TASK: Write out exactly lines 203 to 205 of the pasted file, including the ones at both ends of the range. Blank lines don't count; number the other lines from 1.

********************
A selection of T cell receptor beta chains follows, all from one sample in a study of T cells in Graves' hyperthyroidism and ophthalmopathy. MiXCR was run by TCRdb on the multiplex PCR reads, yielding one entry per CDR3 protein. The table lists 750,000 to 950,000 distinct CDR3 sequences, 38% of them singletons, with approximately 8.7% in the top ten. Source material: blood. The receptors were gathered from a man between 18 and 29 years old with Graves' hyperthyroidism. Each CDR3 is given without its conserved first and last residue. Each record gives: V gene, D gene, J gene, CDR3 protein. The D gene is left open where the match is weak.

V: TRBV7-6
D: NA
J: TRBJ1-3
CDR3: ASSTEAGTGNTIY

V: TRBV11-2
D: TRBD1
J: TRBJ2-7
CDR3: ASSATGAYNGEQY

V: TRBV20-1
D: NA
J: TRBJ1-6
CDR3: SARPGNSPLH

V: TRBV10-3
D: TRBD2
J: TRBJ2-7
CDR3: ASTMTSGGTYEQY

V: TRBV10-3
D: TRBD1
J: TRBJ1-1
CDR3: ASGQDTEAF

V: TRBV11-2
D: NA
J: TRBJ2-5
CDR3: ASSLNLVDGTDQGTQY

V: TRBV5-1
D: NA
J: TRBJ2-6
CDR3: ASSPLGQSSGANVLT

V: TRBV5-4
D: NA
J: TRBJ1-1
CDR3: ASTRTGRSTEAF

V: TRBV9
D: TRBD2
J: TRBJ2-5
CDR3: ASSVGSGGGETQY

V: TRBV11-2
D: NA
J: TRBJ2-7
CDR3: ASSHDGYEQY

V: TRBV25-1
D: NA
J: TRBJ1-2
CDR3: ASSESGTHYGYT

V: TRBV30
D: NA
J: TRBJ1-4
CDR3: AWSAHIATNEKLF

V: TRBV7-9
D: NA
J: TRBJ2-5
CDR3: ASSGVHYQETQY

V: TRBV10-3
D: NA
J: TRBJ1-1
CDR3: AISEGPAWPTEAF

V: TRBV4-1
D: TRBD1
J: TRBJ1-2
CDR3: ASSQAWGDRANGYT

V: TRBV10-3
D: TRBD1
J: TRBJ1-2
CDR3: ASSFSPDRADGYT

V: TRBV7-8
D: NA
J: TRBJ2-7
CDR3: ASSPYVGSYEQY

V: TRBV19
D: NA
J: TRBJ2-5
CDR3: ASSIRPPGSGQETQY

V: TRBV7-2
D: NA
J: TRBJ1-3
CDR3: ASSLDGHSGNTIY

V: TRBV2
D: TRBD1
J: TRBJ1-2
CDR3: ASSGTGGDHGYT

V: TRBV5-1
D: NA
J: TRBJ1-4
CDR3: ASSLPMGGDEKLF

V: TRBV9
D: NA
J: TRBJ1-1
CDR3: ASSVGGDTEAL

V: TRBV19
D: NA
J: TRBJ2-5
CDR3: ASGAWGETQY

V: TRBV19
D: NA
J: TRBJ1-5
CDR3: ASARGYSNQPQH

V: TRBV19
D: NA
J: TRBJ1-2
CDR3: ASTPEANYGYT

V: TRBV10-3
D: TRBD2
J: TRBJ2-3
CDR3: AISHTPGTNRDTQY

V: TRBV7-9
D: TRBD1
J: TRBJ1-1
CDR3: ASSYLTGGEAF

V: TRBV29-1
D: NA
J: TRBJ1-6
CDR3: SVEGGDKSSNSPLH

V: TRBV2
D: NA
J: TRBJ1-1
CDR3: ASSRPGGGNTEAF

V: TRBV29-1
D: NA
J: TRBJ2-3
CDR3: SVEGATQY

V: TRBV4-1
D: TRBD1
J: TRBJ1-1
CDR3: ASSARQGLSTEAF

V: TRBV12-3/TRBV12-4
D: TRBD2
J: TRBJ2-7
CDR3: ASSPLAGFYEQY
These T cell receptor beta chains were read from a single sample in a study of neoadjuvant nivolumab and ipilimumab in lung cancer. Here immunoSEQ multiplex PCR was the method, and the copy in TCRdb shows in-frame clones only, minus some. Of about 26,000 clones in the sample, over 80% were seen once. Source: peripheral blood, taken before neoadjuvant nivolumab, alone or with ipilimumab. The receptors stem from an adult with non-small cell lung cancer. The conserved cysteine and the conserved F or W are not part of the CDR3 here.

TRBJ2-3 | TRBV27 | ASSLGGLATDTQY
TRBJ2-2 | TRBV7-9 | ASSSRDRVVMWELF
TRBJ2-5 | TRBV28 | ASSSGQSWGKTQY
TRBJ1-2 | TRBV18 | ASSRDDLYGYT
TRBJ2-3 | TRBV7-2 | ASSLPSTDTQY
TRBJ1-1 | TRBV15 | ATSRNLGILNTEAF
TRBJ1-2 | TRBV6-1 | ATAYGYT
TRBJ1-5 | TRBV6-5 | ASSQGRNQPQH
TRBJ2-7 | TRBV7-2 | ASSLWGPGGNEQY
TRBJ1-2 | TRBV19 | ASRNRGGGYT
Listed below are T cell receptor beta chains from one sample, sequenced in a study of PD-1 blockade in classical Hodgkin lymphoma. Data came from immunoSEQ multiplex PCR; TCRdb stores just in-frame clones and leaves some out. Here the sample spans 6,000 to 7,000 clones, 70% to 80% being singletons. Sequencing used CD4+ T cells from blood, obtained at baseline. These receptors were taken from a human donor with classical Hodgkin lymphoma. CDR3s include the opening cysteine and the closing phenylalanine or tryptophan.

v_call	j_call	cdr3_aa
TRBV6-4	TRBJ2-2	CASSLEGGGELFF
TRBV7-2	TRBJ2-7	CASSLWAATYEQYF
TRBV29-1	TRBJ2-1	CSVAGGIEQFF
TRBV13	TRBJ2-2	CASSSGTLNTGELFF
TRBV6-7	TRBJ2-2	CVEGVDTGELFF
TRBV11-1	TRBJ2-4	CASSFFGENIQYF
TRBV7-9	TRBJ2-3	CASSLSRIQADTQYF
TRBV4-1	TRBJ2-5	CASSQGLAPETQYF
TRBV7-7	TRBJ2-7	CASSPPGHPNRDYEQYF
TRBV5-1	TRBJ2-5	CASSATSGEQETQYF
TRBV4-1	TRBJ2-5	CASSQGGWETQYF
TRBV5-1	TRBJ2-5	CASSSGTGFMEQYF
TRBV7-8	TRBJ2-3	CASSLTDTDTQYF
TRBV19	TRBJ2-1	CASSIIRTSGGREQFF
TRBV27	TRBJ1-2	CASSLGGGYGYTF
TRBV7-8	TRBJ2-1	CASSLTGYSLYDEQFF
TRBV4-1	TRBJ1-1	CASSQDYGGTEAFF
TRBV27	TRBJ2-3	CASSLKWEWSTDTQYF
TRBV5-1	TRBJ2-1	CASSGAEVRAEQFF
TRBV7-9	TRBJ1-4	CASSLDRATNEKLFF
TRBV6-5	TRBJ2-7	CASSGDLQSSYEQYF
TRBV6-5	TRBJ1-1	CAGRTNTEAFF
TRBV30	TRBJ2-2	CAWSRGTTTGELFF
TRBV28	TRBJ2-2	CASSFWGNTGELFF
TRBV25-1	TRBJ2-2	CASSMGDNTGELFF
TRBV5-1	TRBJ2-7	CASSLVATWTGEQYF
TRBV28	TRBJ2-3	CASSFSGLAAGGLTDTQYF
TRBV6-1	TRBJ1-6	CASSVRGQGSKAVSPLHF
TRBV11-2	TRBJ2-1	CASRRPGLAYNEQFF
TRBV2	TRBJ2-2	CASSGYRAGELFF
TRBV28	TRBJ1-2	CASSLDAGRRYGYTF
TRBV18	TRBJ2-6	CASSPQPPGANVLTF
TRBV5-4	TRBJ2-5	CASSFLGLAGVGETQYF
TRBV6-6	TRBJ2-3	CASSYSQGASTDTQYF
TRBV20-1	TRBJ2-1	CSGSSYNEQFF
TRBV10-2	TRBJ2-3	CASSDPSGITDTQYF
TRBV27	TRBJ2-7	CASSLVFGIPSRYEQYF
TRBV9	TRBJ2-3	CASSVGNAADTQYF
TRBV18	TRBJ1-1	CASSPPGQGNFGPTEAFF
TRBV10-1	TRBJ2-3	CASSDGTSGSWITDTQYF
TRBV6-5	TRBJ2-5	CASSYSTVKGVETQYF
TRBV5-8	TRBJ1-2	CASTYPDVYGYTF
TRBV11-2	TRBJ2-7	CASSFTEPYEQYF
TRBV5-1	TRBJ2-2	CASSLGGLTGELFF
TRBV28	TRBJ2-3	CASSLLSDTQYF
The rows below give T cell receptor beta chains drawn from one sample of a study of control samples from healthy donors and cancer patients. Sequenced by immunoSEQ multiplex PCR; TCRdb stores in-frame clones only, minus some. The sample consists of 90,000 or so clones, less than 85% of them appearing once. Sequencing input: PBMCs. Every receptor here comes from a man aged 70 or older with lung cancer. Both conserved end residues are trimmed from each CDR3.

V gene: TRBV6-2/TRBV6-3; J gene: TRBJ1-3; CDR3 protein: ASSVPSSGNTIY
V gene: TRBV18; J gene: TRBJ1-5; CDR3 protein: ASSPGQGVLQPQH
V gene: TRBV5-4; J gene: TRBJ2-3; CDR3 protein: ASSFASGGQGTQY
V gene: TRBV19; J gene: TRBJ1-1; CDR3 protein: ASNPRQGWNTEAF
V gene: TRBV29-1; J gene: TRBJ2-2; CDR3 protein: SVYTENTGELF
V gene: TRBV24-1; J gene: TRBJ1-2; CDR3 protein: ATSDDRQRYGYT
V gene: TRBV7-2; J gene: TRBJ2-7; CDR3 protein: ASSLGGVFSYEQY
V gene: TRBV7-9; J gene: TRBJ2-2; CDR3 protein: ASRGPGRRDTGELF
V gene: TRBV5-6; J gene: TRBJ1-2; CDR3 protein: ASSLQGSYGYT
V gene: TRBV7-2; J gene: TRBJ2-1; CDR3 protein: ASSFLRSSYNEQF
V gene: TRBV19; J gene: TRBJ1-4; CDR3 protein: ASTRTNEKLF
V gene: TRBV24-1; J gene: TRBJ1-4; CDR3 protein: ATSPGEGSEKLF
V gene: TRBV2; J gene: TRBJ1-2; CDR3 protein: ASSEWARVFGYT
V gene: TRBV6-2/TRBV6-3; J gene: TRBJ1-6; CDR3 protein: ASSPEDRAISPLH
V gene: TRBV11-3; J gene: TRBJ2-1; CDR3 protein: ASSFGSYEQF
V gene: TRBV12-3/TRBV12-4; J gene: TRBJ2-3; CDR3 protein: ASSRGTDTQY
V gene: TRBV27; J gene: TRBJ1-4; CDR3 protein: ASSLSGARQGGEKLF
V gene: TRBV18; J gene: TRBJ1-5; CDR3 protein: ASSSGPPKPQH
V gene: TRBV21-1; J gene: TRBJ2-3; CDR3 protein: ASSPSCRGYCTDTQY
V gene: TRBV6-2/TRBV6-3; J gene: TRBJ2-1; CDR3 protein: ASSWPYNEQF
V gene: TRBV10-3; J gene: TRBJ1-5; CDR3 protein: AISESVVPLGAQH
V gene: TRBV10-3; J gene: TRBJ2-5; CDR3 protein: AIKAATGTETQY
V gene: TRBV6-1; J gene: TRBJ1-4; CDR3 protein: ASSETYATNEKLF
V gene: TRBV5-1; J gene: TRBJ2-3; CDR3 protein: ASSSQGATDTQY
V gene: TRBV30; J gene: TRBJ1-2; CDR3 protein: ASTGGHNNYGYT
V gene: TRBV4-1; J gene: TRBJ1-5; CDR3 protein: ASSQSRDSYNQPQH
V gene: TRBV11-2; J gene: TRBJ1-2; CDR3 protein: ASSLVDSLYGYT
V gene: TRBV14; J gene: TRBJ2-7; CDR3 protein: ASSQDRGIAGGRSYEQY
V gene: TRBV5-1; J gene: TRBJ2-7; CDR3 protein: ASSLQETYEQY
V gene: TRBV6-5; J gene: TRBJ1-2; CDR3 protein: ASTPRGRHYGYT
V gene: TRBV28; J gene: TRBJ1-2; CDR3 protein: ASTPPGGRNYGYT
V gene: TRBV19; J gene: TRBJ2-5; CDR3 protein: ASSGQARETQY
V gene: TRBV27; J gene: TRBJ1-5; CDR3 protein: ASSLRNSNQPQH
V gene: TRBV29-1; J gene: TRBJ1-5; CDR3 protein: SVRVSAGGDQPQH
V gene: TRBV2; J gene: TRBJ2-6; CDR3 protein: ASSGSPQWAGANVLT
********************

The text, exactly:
V gene: TRBV11-3; J gene: TRBJ2-1; CDR3 protein: ASSFGSYEQF
V gene: TRBV12-3/TRBV12-4; J gene: TRBJ2-3; CDR3 protein: ASSRGTDTQY
V gene: TRBV27; J gene: TRBJ1-4; CDR3 protein: ASSLSGARQGGEKLF